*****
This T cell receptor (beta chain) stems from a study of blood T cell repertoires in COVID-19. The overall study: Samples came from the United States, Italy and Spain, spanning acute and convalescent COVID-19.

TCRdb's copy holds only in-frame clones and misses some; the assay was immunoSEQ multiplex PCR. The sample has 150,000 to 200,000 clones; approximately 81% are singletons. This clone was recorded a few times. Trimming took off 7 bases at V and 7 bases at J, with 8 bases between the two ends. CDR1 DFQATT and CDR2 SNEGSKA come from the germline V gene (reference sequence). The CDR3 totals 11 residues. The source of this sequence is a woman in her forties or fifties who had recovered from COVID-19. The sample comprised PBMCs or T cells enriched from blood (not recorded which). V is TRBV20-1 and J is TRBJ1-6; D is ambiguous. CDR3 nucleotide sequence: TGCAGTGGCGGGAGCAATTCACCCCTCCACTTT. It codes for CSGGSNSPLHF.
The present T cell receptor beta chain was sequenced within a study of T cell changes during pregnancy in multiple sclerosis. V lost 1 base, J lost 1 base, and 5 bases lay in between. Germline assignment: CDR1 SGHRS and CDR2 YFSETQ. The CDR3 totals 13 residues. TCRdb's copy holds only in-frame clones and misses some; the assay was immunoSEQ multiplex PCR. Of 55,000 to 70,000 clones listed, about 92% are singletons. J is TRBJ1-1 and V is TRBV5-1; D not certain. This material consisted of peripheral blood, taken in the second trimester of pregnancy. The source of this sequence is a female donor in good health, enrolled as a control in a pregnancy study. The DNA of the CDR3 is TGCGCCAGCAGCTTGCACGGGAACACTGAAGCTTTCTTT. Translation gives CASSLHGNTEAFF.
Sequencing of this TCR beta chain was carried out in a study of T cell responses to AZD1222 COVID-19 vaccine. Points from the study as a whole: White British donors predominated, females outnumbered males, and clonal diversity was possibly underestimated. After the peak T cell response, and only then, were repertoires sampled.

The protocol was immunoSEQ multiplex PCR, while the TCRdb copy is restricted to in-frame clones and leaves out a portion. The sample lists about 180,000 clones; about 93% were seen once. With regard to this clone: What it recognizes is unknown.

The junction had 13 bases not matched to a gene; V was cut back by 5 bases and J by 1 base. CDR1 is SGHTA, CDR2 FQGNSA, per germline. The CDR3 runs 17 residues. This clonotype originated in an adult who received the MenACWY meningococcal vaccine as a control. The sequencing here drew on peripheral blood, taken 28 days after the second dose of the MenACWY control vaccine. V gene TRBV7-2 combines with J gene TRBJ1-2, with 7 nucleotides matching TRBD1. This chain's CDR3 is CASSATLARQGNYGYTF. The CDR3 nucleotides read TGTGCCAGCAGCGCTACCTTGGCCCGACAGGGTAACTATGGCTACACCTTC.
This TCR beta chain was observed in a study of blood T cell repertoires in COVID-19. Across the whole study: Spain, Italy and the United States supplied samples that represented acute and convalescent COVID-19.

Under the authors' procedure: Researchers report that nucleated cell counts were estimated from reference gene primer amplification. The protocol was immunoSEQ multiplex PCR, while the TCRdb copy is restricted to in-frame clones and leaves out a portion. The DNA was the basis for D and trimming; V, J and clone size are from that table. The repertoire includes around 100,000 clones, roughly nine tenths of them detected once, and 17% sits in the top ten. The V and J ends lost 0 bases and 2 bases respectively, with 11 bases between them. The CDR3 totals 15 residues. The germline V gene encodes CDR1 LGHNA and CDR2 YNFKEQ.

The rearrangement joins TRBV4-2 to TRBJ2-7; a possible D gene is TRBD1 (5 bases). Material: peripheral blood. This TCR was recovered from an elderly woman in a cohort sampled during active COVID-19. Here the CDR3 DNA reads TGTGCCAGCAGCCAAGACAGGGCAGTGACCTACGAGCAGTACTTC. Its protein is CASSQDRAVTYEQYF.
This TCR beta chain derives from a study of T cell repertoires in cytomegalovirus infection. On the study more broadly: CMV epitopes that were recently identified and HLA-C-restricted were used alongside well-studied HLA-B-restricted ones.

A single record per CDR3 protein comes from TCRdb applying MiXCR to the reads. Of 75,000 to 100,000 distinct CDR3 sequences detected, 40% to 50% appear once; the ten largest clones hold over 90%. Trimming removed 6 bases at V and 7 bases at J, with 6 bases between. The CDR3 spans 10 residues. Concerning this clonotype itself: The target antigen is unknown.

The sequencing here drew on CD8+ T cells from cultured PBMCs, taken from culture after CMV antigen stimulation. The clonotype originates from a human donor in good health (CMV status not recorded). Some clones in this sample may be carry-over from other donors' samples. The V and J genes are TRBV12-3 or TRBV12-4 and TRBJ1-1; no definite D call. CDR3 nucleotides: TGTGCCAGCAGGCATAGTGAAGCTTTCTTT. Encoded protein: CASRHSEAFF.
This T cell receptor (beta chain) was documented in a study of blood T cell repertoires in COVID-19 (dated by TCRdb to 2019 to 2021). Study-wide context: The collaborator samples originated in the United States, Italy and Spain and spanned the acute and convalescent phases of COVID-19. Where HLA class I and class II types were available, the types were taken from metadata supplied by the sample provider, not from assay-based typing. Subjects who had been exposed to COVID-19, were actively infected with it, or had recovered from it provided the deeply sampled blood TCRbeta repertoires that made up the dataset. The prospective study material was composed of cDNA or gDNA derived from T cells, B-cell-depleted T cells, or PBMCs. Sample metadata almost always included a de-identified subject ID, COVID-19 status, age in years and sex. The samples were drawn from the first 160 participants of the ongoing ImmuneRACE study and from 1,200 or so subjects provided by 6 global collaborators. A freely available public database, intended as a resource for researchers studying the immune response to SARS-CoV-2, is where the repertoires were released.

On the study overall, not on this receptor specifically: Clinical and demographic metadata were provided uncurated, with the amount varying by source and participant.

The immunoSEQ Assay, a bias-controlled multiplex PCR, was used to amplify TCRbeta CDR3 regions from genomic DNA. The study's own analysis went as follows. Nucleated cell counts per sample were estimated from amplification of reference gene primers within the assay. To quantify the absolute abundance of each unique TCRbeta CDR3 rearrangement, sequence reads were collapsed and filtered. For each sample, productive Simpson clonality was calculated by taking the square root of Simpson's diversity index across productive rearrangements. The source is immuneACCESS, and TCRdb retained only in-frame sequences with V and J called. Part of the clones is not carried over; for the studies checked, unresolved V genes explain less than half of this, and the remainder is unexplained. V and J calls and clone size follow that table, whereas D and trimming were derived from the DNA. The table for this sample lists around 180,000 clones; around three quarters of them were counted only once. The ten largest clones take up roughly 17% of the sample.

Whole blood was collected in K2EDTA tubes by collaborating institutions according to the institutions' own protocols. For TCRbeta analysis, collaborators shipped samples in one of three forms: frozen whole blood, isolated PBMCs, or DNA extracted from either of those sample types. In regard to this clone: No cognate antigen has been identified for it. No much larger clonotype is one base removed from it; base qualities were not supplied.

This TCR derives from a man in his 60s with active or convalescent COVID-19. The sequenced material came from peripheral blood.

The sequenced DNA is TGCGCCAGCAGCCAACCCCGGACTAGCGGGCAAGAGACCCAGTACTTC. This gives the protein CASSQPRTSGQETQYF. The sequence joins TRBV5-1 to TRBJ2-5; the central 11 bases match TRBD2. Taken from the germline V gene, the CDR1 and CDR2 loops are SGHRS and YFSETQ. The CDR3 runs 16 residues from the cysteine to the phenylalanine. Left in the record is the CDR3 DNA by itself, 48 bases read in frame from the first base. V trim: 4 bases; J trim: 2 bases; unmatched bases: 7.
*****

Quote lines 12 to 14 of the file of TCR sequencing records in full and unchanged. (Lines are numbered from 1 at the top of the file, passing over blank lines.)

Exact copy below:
The sequencing here drew on CD8+ T cells from cultured PBMCs, taken from culture after CMV antigen stimulation. The clonotype originates from a human donor in good health (CMV status not recorded). Some clones in this sample may be carry-over from other donors' samples. The V and J genes are TRBV12-3 or TRBV12-4 and TRBJ1-1; no definite D call. CDR3 nucleotides: TGTGCCAGCAGGCATAGTGAAGCTTTCTTT. Encoded protein: CASRHSEAFF.
This T cell receptor (beta chain) was documented in a study of blood T cell repertoires in COVID-19 (dated by TCRdb to 2019 to 2021). Study-wide context: The collaborator samples originated in the United States, Italy and Spain and spanned the acute and convalescent phases of COVID-19. Where HLA class I and class II types were available, the types were taken from metadata supplied by the sample provider, not from assay-based typing. Subjects who had been exposed to COVID-19, were actively infected with it, or had recovered from it provided the deeply sampled blood TCRbeta repertoires that made up the dataset. The prospective study material was composed of cDNA or gDNA derived from T cells, B-cell-depleted T cells, or PBMCs. Sample metadata almost always included a de-identified subject ID, COVID-19 status, age in years and sex. The samples were drawn from the first 160 participants of the ongoing ImmuneRACE study and from 1,200 or so subjects provided by 6 global collaborators. A freely available public database, intended as a resource for researchers studying the immune response to SARS-CoV-2, is where the repertoires were released.

On the study overall, not on this receptor specifically: Clinical and demographic metadata were provided uncurated, with the amount varying by source and participant.